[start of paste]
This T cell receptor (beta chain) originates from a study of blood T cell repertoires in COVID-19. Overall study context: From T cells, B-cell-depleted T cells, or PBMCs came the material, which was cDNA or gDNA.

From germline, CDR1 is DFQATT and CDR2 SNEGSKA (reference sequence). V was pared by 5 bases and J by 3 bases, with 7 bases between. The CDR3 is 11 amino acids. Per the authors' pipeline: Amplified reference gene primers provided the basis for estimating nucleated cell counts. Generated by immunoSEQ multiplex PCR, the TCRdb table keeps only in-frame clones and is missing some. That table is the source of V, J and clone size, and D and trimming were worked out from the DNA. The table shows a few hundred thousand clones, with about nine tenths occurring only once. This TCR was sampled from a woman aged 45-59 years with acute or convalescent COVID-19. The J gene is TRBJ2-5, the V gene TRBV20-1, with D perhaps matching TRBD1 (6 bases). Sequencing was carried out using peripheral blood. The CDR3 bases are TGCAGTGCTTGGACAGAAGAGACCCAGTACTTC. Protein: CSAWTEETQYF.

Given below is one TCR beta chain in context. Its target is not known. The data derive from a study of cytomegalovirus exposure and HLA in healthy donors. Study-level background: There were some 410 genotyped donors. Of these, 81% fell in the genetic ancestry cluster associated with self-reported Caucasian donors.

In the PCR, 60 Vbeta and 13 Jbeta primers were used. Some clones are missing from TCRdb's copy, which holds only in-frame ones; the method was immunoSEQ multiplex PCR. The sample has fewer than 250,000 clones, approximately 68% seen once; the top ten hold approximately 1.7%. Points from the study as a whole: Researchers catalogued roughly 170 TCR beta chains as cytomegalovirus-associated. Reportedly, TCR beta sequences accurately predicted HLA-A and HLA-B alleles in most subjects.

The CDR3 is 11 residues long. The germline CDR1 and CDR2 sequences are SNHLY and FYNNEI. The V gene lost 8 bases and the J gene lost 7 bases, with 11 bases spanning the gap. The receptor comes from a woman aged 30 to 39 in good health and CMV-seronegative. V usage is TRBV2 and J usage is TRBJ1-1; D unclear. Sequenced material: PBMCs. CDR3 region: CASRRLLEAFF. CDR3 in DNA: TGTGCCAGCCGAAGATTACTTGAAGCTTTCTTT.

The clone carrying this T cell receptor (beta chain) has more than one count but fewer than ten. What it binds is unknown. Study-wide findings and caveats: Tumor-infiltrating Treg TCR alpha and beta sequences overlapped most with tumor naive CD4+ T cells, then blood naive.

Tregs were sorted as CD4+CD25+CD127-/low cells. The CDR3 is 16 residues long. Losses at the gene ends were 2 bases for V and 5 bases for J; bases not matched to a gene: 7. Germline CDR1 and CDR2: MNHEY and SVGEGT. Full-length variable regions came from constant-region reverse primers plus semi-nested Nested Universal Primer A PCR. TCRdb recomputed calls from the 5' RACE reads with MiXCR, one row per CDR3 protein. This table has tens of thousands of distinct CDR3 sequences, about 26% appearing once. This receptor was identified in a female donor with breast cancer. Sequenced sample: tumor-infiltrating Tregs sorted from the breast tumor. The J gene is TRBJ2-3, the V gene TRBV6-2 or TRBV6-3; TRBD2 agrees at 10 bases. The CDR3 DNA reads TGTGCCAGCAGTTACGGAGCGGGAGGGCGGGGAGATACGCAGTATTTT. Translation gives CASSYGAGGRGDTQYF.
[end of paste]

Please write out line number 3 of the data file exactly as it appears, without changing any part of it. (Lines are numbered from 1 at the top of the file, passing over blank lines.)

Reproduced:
Given below is one TCR beta chain in context. Its target is not known. The data derive from a study of cytomegalovirus exposure and HLA in healthy donors. Study-level background: There were some 410 genotyped donors. Of these, 81% fell in the genetic ancestry cluster associated with self-reported Caucasian donors.